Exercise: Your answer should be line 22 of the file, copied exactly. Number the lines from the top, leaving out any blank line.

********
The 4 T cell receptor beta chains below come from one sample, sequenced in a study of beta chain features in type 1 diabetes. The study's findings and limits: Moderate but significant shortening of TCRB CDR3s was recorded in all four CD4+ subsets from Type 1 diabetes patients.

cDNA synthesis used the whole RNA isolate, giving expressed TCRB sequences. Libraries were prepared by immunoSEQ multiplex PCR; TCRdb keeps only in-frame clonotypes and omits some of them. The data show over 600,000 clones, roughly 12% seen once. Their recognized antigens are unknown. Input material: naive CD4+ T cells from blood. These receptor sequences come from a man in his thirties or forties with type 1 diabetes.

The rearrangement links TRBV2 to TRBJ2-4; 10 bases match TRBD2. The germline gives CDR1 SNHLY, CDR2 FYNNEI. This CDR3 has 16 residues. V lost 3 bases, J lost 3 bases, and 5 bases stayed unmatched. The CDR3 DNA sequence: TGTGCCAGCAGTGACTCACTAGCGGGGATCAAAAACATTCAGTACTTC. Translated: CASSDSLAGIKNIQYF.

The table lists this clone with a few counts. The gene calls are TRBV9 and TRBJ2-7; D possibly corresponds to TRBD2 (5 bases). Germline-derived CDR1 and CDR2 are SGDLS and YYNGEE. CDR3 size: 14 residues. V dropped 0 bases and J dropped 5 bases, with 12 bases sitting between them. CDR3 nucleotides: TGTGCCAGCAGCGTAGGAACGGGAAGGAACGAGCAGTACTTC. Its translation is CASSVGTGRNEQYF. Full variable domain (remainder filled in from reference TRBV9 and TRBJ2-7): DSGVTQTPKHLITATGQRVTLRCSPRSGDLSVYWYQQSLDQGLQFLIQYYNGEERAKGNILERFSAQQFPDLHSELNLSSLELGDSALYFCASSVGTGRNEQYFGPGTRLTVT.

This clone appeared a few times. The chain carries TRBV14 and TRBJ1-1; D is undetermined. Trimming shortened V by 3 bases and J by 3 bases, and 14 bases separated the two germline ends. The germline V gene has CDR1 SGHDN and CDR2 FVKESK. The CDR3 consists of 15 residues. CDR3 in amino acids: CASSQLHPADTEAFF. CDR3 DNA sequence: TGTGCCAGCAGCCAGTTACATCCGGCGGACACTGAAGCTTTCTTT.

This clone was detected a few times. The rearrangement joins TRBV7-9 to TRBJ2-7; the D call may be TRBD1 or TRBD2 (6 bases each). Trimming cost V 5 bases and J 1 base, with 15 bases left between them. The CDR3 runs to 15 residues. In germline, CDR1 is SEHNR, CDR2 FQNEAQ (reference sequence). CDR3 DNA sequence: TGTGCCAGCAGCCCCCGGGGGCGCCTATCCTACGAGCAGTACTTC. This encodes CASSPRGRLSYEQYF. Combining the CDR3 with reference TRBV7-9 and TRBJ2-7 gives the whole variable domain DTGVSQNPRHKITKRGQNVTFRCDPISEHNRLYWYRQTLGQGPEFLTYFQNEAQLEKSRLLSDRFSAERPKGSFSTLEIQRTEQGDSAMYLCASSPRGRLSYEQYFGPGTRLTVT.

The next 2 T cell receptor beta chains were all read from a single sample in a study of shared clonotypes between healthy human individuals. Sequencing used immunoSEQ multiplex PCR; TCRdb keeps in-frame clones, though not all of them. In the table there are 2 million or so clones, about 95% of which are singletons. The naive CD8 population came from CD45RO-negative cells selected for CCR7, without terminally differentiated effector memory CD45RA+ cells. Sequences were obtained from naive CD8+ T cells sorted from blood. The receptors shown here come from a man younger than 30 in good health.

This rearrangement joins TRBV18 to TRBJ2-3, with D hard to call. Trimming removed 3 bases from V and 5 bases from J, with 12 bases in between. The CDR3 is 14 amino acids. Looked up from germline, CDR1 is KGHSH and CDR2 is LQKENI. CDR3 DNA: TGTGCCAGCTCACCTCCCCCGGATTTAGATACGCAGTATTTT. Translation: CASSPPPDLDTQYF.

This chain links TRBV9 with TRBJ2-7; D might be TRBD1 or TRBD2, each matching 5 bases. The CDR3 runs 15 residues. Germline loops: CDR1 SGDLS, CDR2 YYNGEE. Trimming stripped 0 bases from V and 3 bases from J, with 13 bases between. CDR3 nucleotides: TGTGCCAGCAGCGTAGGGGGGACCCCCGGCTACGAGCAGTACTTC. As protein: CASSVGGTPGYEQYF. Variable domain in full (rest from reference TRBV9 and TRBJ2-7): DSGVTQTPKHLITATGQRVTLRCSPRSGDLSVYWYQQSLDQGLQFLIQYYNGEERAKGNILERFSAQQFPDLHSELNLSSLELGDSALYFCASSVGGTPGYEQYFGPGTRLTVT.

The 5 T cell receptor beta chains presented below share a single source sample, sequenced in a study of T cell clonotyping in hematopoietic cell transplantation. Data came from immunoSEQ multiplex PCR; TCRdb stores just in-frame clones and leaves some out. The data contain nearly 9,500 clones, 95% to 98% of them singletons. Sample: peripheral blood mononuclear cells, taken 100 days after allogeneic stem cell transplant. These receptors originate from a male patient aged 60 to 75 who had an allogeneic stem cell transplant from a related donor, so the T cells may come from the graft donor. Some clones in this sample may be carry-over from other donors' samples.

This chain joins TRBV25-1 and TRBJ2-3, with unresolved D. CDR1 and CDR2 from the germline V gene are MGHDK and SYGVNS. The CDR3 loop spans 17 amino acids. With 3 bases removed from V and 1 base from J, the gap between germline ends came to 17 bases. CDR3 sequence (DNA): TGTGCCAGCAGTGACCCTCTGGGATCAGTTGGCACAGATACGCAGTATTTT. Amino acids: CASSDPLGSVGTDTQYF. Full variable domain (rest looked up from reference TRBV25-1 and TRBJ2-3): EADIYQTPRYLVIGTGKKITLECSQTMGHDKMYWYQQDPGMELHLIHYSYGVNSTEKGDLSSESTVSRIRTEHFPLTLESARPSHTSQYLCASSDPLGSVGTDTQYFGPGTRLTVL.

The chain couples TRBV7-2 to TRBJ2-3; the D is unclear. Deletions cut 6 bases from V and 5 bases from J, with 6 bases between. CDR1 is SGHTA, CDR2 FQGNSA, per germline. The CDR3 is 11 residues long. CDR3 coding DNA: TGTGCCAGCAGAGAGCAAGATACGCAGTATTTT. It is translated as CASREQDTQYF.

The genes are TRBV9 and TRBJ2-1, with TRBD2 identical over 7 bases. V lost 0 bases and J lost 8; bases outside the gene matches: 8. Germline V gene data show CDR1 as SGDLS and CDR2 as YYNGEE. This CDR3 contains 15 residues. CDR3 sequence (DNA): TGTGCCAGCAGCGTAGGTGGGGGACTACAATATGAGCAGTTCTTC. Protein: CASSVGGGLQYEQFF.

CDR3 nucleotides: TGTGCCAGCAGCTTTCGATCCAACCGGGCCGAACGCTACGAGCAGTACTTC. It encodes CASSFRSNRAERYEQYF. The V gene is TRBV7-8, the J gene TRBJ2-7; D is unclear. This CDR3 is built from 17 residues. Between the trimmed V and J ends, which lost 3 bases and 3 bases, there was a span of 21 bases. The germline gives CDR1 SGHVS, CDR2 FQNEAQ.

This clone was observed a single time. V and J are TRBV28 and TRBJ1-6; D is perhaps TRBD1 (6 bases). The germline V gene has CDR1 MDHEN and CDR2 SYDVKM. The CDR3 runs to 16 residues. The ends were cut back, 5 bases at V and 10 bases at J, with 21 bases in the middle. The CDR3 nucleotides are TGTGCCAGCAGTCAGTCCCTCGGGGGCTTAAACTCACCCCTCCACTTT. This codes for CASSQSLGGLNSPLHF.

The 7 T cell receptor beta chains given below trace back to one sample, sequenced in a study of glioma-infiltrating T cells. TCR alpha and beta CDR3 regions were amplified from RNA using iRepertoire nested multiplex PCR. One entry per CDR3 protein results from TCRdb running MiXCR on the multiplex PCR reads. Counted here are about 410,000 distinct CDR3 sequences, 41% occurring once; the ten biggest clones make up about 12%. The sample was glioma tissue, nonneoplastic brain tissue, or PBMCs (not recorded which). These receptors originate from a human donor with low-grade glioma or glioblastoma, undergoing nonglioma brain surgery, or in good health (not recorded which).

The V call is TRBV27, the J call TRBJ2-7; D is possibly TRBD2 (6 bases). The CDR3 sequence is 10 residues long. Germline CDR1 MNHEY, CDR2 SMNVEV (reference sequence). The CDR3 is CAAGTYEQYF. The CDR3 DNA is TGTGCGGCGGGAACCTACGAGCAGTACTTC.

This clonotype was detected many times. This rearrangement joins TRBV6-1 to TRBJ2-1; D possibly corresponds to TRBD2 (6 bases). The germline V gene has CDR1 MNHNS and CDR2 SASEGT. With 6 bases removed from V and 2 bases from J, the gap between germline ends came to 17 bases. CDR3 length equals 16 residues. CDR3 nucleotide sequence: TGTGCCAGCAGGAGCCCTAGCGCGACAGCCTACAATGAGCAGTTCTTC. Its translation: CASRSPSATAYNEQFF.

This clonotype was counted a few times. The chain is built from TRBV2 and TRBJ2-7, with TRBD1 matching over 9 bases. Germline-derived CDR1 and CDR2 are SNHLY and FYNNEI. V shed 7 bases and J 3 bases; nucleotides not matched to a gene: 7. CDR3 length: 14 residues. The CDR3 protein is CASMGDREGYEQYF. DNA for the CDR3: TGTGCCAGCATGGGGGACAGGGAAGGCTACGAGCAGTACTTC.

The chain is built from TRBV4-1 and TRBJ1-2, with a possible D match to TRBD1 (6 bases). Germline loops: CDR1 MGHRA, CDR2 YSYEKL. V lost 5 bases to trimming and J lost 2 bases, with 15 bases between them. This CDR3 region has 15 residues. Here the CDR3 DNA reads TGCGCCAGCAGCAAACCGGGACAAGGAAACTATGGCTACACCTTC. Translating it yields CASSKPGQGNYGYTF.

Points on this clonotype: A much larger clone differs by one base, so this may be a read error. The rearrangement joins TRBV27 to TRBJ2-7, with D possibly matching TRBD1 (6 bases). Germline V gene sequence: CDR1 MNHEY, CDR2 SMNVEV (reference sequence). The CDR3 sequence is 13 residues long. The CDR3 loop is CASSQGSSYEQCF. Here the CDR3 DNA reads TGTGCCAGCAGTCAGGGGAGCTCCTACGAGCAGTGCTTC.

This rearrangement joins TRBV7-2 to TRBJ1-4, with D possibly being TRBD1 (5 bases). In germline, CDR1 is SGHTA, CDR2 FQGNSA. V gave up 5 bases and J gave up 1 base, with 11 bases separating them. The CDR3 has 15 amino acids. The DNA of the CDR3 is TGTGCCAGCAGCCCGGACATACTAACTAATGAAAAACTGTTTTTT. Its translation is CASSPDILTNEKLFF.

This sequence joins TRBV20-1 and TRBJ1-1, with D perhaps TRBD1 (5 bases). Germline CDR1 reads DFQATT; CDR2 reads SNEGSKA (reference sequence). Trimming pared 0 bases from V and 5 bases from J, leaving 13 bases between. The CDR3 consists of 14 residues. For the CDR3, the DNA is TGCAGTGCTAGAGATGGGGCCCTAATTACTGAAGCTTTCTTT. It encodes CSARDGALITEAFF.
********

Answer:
This rearrangement joins TRBV7-2 to TRBJ1-4, with D possibly being TRBD1 (5 bases). In germline, CDR1 is SGHTA, CDR2 FQGNSA. V gave up 5 bases and J gave up 1 base, with 11 bases separating them. The CDR3 has 15 amino acids. The DNA of the CDR3 is TGTGCCAGCAGCCCGGACATACTAACTAATGAAAAACTGTTTTTT. Its translation is CASSPDILTNEKLFF.